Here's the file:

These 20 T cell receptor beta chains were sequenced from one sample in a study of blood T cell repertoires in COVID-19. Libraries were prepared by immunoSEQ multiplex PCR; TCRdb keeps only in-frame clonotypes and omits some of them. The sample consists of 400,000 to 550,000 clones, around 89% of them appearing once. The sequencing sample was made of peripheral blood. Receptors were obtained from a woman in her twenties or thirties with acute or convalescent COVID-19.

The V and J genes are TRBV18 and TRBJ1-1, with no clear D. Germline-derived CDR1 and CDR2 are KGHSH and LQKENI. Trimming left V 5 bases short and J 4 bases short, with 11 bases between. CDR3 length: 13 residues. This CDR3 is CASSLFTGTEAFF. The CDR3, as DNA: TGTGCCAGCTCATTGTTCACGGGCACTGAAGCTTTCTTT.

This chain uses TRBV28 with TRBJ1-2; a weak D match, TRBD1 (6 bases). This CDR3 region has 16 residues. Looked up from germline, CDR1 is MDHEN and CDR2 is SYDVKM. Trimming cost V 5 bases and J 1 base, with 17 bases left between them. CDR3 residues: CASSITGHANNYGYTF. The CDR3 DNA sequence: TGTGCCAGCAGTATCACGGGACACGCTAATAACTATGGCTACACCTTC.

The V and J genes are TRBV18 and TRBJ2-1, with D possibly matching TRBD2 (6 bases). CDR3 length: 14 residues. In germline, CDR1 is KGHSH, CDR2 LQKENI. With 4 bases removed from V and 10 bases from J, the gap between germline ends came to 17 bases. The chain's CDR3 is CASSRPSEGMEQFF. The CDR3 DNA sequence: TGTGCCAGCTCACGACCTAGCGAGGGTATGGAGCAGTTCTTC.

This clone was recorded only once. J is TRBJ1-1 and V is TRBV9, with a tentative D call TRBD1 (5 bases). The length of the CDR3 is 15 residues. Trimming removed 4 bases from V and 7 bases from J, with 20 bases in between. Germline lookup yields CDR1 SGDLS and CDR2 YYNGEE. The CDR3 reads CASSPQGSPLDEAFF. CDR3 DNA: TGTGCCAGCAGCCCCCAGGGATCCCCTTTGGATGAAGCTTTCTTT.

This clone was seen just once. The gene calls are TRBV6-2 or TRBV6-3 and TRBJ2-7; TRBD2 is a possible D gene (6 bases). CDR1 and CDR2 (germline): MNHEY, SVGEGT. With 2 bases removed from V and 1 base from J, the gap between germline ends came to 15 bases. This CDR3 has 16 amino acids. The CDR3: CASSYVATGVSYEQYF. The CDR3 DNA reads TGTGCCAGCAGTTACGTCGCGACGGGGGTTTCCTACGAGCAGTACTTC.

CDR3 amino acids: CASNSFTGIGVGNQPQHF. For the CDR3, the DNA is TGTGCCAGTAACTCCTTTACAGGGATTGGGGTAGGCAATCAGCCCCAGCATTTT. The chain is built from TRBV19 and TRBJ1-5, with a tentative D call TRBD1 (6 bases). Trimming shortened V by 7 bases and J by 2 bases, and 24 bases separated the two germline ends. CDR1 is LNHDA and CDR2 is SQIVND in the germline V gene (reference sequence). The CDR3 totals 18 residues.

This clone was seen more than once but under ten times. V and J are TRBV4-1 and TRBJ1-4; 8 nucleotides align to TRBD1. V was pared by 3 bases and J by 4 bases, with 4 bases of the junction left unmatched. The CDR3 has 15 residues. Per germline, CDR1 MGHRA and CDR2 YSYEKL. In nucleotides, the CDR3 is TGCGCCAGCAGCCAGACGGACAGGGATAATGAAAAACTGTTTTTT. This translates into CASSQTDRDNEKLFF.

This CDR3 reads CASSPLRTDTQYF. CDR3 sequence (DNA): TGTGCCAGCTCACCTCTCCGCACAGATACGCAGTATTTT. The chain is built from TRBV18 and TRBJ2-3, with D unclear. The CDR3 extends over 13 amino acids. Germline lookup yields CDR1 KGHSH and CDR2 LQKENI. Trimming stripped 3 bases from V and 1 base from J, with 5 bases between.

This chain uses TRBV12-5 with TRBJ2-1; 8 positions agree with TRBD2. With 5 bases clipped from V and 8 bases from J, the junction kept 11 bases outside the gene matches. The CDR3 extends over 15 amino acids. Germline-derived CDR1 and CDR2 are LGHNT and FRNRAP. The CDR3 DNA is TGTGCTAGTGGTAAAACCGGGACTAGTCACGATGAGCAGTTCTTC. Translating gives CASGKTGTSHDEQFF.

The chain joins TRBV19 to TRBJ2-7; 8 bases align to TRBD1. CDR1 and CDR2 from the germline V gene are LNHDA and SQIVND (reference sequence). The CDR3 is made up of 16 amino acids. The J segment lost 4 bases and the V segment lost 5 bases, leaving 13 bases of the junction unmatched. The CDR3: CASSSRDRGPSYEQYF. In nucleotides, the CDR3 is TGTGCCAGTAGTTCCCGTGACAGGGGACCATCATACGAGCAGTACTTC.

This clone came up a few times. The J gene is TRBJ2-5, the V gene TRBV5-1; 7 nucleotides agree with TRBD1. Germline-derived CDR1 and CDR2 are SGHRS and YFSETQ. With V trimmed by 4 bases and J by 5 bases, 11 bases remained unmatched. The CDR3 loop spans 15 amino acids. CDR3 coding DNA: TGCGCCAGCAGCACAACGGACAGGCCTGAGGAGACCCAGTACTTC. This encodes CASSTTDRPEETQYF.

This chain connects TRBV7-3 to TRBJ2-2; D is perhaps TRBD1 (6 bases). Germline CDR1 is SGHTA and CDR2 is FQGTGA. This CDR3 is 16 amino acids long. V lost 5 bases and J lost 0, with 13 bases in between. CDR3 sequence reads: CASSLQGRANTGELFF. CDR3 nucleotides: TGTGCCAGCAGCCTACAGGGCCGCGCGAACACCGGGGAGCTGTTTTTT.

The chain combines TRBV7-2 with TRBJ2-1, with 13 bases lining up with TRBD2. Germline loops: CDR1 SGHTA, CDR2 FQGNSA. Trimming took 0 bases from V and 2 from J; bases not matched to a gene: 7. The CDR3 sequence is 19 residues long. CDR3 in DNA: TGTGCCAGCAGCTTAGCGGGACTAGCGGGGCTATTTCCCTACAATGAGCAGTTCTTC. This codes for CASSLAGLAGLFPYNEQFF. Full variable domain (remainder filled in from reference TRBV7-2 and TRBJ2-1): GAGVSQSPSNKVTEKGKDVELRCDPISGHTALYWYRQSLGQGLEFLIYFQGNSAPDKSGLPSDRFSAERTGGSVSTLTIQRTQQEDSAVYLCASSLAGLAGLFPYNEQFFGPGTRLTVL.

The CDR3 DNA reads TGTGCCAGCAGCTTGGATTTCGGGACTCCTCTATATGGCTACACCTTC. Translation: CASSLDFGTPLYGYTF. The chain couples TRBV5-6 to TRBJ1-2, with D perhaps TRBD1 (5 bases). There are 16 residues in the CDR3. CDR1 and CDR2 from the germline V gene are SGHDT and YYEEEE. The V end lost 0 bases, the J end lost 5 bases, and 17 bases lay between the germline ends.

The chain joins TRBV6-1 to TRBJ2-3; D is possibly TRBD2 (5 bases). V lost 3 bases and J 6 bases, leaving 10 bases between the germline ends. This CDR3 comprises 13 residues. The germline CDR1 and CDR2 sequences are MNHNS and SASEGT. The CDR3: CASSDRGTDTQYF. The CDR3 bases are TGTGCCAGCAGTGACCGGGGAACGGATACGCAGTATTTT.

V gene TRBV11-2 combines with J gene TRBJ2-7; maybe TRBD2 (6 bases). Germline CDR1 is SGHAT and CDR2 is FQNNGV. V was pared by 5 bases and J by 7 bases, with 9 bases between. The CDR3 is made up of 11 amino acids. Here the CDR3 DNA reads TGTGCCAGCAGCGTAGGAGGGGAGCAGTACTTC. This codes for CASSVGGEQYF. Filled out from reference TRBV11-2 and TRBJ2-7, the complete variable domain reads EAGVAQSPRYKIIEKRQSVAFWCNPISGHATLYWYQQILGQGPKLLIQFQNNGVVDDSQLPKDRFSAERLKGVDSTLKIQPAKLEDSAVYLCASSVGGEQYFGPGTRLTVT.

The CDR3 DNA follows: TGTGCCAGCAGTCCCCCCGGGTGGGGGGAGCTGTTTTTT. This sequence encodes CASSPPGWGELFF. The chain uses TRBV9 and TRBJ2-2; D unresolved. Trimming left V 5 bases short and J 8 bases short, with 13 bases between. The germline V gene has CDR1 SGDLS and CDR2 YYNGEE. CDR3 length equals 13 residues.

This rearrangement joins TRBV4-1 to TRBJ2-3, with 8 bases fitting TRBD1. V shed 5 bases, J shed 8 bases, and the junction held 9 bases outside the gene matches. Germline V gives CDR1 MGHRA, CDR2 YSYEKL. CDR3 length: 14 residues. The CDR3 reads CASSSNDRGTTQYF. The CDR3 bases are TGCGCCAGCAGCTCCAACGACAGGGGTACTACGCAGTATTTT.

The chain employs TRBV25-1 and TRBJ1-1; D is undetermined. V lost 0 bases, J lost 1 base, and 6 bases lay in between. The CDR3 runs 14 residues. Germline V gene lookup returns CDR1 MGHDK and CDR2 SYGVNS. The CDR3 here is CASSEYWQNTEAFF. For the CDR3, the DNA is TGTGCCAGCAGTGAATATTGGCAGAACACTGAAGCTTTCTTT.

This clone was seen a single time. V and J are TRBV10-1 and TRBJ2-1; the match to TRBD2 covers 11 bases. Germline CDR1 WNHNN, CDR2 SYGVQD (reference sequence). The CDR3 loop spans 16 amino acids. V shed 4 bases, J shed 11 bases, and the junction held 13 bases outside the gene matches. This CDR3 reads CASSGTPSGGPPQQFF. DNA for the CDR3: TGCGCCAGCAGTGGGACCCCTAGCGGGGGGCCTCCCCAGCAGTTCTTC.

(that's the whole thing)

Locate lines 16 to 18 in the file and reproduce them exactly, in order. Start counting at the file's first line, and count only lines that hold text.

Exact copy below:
The chain joins TRBV6-1 to TRBJ2-3; D is possibly TRBD2 (5 bases). V lost 3 bases and J 6 bases, leaving 10 bases between the germline ends. This CDR3 comprises 13 residues. The germline CDR1 and CDR2 sequences are MNHNS and SASEGT. The CDR3: CASSDRGTDTQYF. The CDR3 bases are TGTGCCAGCAGTGACCGGGGAACGGATACGCAGTATTTT.

V gene TRBV11-2 combines with J gene TRBJ2-7; maybe TRBD2 (6 bases). Germline CDR1 is SGHAT and CDR2 is FQNNGV. V was pared by 5 bases and J by 7 bases, with 9 bases between. The CDR3 is made up of 11 amino acids. Here the CDR3 DNA reads TGTGCCAGCAGCGTAGGAGGGGAGCAGTACTTC. This codes for CASSVGGEQYF. Filled out from reference TRBV11-2 and TRBJ2-7, the complete variable domain reads EAGVAQSPRYKIIEKRQSVAFWCNPISGHATLYWYQQILGQGPKLLIQFQNNGVVDDSQLPKDRFSAERLKGVDSTLKIQPAKLEDSAVYLCASSVGGEQYFGPGTRLTVT.

The CDR3 DNA follows: TGTGCCAGCAGTCCCCCCGGGTGGGGGGAGCTGTTTTTT. This sequence encodes CASSPPGWGELFF. The chain uses TRBV9 and TRBJ2-2; D unresolved. Trimming left V 5 bases short and J 8 bases short, with 13 bases between. The germline V gene has CDR1 SGDLS and CDR2 YYNGEE. CDR3 length equals 13 residues.